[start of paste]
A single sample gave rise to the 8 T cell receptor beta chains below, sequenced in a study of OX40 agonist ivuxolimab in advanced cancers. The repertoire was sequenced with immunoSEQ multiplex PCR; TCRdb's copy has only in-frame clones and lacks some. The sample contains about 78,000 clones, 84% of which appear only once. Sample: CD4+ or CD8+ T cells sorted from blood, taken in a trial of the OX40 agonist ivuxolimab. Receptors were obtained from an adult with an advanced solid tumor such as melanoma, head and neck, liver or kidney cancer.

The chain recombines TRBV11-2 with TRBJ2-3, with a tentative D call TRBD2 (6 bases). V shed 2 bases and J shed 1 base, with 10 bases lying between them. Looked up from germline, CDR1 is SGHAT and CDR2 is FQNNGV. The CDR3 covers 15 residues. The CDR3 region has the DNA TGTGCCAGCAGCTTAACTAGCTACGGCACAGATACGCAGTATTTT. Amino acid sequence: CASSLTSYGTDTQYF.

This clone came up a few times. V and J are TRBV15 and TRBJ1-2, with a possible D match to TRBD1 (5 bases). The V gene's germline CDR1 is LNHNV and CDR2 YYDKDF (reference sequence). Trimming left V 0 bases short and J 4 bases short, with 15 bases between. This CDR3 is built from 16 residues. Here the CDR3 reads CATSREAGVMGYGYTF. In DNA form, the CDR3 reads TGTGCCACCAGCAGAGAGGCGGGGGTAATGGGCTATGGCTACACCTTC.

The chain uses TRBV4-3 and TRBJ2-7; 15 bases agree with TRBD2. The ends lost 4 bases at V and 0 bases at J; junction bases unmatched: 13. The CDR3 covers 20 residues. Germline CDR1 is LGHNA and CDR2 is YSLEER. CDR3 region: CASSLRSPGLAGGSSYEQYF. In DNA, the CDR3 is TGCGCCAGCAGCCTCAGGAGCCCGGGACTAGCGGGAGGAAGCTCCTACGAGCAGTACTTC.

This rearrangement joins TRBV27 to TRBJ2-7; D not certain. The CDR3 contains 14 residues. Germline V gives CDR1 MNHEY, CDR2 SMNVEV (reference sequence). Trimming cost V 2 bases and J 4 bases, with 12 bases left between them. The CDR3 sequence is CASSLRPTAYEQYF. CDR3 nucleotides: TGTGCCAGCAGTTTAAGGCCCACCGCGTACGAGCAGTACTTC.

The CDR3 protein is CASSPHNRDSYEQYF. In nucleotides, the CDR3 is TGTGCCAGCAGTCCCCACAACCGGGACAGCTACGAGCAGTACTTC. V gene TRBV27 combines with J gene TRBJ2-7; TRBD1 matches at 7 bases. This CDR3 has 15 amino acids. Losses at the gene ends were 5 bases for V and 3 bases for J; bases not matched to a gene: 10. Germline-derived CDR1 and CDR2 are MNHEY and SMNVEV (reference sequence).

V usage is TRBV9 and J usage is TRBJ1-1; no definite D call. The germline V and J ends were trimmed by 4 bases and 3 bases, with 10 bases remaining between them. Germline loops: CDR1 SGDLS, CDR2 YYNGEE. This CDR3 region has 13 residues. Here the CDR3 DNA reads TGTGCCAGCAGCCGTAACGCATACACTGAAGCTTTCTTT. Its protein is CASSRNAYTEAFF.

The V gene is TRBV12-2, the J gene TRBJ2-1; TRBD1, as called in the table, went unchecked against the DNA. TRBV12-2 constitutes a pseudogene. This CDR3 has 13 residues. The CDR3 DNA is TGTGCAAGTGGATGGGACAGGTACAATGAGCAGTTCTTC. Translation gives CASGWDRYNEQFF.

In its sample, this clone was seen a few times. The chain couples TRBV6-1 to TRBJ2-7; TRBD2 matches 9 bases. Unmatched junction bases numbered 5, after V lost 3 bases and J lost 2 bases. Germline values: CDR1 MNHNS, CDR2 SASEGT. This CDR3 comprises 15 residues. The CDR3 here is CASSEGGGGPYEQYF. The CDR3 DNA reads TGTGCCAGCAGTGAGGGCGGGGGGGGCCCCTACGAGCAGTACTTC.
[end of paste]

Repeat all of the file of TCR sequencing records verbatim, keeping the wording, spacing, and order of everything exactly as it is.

A single sample gave rise to the 8 T cell receptor beta chains below, sequenced in a study of OX40 agonist ivuxolimab in advanced cancers. The repertoire was sequenced with immunoSEQ multiplex PCR; TCRdb's copy has only in-frame clones and lacks some. The sample contains about 78,000 clones, 84% of which appear only once. Sample: CD4+ or CD8+ T cells sorted from blood, taken in a trial of the OX40 agonist ivuxolimab. Receptors were obtained from an adult with an advanced solid tumor such as melanoma, head and neck, liver or kidney cancer.

The chain recombines TRBV11-2 with TRBJ2-3, with a tentative D call TRBD2 (6 bases). V shed 2 bases and J shed 1 base, with 10 bases lying between them. Looked up from germline, CDR1 is SGHAT and CDR2 is FQNNGV. The CDR3 covers 15 residues. The CDR3 region has the DNA TGTGCCAGCAGCTTAACTAGCTACGGCACAGATACGCAGTATTTT. Amino acid sequence: CASSLTSYGTDTQYF.

This clone came up a few times. V and J are TRBV15 and TRBJ1-2, with a possible D match to TRBD1 (5 bases). The V gene's germline CDR1 is LNHNV and CDR2 YYDKDF (reference sequence). Trimming left V 0 bases short and J 4 bases short, with 15 bases between. This CDR3 is built from 16 residues. Here the CDR3 reads CATSREAGVMGYGYTF. In DNA form, the CDR3 reads TGTGCCACCAGCAGAGAGGCGGGGGTAATGGGCTATGGCTACACCTTC.

The chain uses TRBV4-3 and TRBJ2-7; 15 bases agree with TRBD2. The ends lost 4 bases at V and 0 bases at J; junction bases unmatched: 13. The CDR3 covers 20 residues. Germline CDR1 is LGHNA and CDR2 is YSLEER. CDR3 region: CASSLRSPGLAGGSSYEQYF. In DNA, the CDR3 is TGCGCCAGCAGCCTCAGGAGCCCGGGACTAGCGGGAGGAAGCTCCTACGAGCAGTACTTC.

This rearrangement joins TRBV27 to TRBJ2-7; D not certain. The CDR3 contains 14 residues. Germline V gives CDR1 MNHEY, CDR2 SMNVEV (reference sequence). Trimming cost V 2 bases and J 4 bases, with 12 bases left between them. The CDR3 sequence is CASSLRPTAYEQYF. CDR3 nucleotides: TGTGCCAGCAGTTTAAGGCCCACCGCGTACGAGCAGTACTTC.

The CDR3 protein is CASSPHNRDSYEQYF. In nucleotides, the CDR3 is TGTGCCAGCAGTCCCCACAACCGGGACAGCTACGAGCAGTACTTC. V gene TRBV27 combines with J gene TRBJ2-7; TRBD1 matches at 7 bases. This CDR3 has 15 amino acids. Losses at the gene ends were 5 bases for V and 3 bases for J; bases not matched to a gene: 10. Germline-derived CDR1 and CDR2 are MNHEY and SMNVEV (reference sequence).

V usage is TRBV9 and J usage is TRBJ1-1; no definite D call. The germline V and J ends were trimmed by 4 bases and 3 bases, with 10 bases remaining between them. Germline loops: CDR1 SGDLS, CDR2 YYNGEE. This CDR3 region has 13 residues. Here the CDR3 DNA reads TGTGCCAGCAGCCGTAACGCATACACTGAAGCTTTCTTT. Its protein is CASSRNAYTEAFF.

The V gene is TRBV12-2, the J gene TRBJ2-1; TRBD1, as called in the table, went unchecked against the DNA. TRBV12-2 constitutes a pseudogene. This CDR3 has 13 residues. The CDR3 DNA is TGTGCAAGTGGATGGGACAGGTACAATGAGCAGTTCTTC. Translation gives CASGWDRYNEQFF.

In its sample, this clone was seen a few times. The chain couples TRBV6-1 to TRBJ2-7; TRBD2 matches 9 bases. Unmatched junction bases numbered 5, after V lost 3 bases and J lost 2 bases. Germline values: CDR1 MNHNS, CDR2 SASEGT. This CDR3 comprises 15 residues. The CDR3 here is CASSEGGGGPYEQYF. The CDR3 DNA reads TGTGCCAGCAGTGAGGGCGGGGGGGGCCCCTACGAGCAGTACTTC.